Advocates of the Justice and Security Bill argue that it is fairer to place all evidence before a judge via a closed material procedure then to withhold important information due to security concerns and settle out of court. However, the evidence presented in a closed material procedure has been shielded from adversarial challenge and the rigours of the legal process, and a judge is therefore incapable of assessing the reliability of one side’s case.
In 2009, a JUSTICE report on secret evidence pointed out that “It is often assumed that, secrecy aside, the evidence in such cases is no different from that put forward in an ordinary criminal trial or civil hearing. Nothing could be further from the truth […] one of the central problems with the secret evidence besides its obvious unfairness is its dramatically poor quality”. The underlying assumption in the reasoning that a judge is better able to reach a fair result if provided with access to all evidence rests on the dangerous assumption that the state is incapable of error.
As a result of the spread of secret courts in the UK over the past decade, the emergence of a parallel ‘justice’ system for cases the Government claims are related to national security has developed and is becoming increasingly normalised. Since 9/11 the UK’s judiciary has increasingly conformed to the seepage of secret evidence. Employment tribunals, the Investigatory Powers tribunal which deals with complaints about the intelligence services, Special Immigration Appeals Commission hearings (SIAC), appeals against the imposition of control orders and asset freezing cases all play host to secret courts when faced with the Government’s claims that ‘national security’ will be affected.
Special advocates have insisted that there is no way of ensuring the use of CMP will remain exceptional once introduced in civil court proceedings, and that it is inevitable, as in the proceedings listed above, that once made available CMPs will replace the fairer common law procedures already available.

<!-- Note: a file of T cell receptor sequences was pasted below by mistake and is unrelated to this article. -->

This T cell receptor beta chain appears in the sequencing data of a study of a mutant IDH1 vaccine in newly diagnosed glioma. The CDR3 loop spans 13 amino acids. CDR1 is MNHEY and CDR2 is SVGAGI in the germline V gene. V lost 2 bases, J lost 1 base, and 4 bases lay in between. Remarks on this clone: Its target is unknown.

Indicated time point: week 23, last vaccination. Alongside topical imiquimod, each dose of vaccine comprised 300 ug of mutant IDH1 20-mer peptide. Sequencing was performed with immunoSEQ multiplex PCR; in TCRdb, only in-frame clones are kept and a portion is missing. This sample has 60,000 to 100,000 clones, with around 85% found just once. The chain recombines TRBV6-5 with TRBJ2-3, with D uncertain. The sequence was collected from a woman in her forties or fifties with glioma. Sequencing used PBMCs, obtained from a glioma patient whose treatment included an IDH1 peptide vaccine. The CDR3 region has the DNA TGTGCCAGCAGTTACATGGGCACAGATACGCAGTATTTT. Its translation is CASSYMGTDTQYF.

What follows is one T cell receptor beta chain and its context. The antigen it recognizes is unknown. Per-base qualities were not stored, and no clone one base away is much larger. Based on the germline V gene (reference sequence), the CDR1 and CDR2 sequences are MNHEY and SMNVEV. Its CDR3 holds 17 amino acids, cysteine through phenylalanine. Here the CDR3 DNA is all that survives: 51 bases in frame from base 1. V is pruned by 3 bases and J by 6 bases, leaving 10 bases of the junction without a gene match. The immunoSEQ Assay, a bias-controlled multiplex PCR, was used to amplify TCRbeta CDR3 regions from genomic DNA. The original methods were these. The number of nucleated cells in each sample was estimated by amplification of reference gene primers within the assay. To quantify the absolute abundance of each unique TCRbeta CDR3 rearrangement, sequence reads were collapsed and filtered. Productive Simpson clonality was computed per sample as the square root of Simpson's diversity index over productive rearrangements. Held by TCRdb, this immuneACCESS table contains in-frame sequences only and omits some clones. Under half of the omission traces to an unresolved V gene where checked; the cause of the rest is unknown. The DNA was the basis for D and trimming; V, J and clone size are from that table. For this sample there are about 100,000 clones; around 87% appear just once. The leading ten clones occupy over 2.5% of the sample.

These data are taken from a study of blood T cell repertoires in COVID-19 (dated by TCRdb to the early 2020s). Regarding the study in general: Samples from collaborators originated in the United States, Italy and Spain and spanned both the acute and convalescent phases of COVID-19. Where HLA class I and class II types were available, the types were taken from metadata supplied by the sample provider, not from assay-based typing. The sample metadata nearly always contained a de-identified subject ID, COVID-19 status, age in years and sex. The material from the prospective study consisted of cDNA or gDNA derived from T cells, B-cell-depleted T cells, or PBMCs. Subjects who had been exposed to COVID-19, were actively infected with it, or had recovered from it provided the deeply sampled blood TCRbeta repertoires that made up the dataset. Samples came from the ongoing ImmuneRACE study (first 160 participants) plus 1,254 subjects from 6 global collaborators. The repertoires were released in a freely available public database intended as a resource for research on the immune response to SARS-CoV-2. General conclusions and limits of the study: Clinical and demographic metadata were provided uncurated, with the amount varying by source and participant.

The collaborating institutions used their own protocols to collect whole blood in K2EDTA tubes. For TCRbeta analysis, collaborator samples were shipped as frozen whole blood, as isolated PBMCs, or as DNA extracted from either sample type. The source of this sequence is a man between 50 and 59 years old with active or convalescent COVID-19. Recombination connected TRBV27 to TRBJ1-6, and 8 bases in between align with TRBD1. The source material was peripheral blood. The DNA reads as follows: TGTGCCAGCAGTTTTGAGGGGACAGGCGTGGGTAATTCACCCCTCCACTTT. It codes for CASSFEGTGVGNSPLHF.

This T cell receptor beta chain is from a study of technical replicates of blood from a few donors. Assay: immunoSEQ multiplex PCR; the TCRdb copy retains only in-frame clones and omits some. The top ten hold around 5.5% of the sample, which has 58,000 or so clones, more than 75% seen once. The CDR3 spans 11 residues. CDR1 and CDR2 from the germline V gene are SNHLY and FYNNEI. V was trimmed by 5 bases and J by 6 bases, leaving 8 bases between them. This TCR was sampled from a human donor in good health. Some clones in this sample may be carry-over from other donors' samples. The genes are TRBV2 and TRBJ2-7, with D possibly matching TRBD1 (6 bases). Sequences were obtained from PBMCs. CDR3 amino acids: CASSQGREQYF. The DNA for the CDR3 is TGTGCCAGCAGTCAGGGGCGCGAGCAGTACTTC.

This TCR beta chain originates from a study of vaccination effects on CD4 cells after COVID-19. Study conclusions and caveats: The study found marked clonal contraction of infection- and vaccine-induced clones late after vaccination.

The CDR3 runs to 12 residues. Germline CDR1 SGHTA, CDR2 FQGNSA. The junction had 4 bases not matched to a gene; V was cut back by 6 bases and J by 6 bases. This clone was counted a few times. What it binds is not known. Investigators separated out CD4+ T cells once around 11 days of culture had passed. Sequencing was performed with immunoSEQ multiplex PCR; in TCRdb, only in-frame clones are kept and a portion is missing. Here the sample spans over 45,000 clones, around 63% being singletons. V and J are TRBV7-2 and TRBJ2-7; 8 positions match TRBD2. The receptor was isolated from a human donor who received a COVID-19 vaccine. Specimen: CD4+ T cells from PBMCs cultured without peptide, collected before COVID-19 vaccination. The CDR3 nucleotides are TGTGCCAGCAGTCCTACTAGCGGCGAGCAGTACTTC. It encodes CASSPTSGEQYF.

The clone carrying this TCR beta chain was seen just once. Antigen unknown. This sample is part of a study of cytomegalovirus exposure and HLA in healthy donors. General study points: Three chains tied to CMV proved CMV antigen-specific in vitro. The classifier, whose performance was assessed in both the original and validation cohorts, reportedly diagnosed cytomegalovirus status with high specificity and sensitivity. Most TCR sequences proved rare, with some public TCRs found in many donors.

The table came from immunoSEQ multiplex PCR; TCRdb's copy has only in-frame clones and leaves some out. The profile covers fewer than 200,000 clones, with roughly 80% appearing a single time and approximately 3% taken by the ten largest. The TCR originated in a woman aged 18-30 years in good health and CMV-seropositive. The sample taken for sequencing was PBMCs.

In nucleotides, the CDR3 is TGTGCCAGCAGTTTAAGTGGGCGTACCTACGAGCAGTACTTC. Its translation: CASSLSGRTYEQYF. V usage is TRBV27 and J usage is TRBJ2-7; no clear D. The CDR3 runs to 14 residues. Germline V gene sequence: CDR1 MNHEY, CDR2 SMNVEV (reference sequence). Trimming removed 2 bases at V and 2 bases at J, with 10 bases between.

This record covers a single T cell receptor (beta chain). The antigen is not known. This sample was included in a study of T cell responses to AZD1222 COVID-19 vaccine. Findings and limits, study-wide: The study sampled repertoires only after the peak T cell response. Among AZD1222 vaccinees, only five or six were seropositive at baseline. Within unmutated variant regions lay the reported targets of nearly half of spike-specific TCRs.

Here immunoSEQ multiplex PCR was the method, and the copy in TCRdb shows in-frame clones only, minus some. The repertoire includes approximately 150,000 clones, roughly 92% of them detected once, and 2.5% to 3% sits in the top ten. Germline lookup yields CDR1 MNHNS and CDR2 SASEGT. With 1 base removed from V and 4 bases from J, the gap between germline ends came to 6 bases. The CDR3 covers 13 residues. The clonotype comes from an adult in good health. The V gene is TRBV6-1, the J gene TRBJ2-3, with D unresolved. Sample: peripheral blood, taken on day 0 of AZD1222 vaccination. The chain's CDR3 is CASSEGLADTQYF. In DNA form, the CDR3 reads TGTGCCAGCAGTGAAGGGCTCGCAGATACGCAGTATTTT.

Amnesty highlights in its recent in-depth report, ‘Left in the Dark: The Use of Secret Evidence in the United Kingdom’, that the “defining characteristic of this alternative system is the ability of the state to subject individuals to judicial processes premised on secrecy, which places them at a significant disadvantage both in knowing and challenging the case against them and understanding how their own case is refuted”.
The bill undermines both an individual’s ability to call the Government to account, and to protect themselves against it. In the Equality Impact Assessment report which accompanies the bill, the Government admits that “the potential adverse equalities impacts are likely to fall on black and Asian Muslim men by virtue of their over representation in civil cases involving national security” which includes “men from the following racial groups: Asian, Middle Eastern, and North African; and from the following religion: Islam”. The expansion of the bill, through the further development of a two-tier system, will directly contribute to the removal of Muslim men and those around them from the culture of civil rights.
Under the mantle of growing national security concerns the Government has gone to great lengths to introduce measures to protect the interest of the authorities and its agencies, and withhold evidence relating to claims of Government collusion in torture. The accumulation of CMPs by the state as a means of protection raises valid concerns as to the scope of what might fall within the definition of national security at any given time, and what the state will be able to conceal in the future even in the face of public interest in disclosure.
If the bill is passed, the expansion of secret courts will irrevocably undermine an individual’s right to a fair hearing in court against the Government and their ability to call the Government to account, marking a fundamental break in the principle that no one is above the law.